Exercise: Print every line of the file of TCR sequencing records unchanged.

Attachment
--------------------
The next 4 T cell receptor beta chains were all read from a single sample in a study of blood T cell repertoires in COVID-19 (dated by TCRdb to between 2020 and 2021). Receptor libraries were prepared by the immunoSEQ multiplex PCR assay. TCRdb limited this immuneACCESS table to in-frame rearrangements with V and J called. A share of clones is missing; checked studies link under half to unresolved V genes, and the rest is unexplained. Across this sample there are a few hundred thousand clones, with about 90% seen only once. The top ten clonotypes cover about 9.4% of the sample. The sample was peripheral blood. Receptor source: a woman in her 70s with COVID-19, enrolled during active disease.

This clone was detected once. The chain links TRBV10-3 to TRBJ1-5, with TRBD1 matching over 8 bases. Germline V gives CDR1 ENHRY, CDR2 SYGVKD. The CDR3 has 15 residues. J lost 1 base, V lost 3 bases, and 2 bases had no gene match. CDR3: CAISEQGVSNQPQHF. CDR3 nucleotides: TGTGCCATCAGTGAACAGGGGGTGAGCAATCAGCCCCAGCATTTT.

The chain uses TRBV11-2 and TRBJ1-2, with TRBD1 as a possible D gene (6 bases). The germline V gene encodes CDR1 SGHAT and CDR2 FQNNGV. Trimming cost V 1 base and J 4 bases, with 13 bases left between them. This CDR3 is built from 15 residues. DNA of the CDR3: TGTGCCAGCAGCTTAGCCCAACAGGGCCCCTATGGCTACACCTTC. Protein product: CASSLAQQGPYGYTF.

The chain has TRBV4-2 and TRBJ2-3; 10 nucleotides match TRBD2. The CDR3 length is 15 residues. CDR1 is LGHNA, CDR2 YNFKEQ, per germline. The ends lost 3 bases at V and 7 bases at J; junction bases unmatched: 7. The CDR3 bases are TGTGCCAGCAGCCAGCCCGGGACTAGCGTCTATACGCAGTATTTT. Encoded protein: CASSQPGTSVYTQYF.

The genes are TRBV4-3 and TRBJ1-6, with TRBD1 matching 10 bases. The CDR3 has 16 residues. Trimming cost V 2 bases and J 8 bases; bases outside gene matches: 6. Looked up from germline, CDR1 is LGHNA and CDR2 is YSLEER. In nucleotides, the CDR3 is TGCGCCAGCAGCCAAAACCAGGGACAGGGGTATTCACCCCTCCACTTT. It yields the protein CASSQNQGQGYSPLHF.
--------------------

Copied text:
The next 4 T cell receptor beta chains were all read from a single sample in a study of blood T cell repertoires in COVID-19 (dated by TCRdb to between 2020 and 2021). Receptor libraries were prepared by the immunoSEQ multiplex PCR assay. TCRdb limited this immuneACCESS table to in-frame rearrangements with V and J called. A share of clones is missing; checked studies link under half to unresolved V genes, and the rest is unexplained. Across this sample there are a few hundred thousand clones, with about 90% seen only once. The top ten clonotypes cover about 9.4% of the sample. The sample was peripheral blood. Receptor source: a woman in her 70s with COVID-19, enrolled during active disease.

This clone was detected once. The chain links TRBV10-3 to TRBJ1-5, with TRBD1 matching over 8 bases. Germline V gives CDR1 ENHRY, CDR2 SYGVKD. The CDR3 has 15 residues. J lost 1 base, V lost 3 bases, and 2 bases had no gene match. CDR3: CAISEQGVSNQPQHF. CDR3 nucleotides: TGTGCCATCAGTGAACAGGGGGTGAGCAATCAGCCCCAGCATTTT.

The chain uses TRBV11-2 and TRBJ1-2, with TRBD1 as a possible D gene (6 bases). The germline V gene encodes CDR1 SGHAT and CDR2 FQNNGV. Trimming cost V 1 base and J 4 bases, with 13 bases left between them. This CDR3 is built from 15 residues. DNA of the CDR3: TGTGCCAGCAGCTTAGCCCAACAGGGCCCCTATGGCTACACCTTC. Protein product: CASSLAQQGPYGYTF.

The chain has TRBV4-2 and TRBJ2-3; 10 nucleotides match TRBD2. The CDR3 length is 15 residues. CDR1 is LGHNA, CDR2 YNFKEQ, per germline. The ends lost 3 bases at V and 7 bases at J; junction bases unmatched: 7. The CDR3 bases are TGTGCCAGCAGCCAGCCCGGGACTAGCGTCTATACGCAGTATTTT. Encoded protein: CASSQPGTSVYTQYF.

The genes are TRBV4-3 and TRBJ1-6, with TRBD1 matching 10 bases. The CDR3 has 16 residues. Trimming cost V 2 bases and J 8 bases; bases outside gene matches: 6. Looked up from germline, CDR1 is LGHNA and CDR2 is YSLEER. In nucleotides, the CDR3 is TGCGCCAGCAGCCAAAACCAGGGACAGGGGTATTCACCCCTCCACTTT. It yields the protein CASSQNQGQGYSPLHF.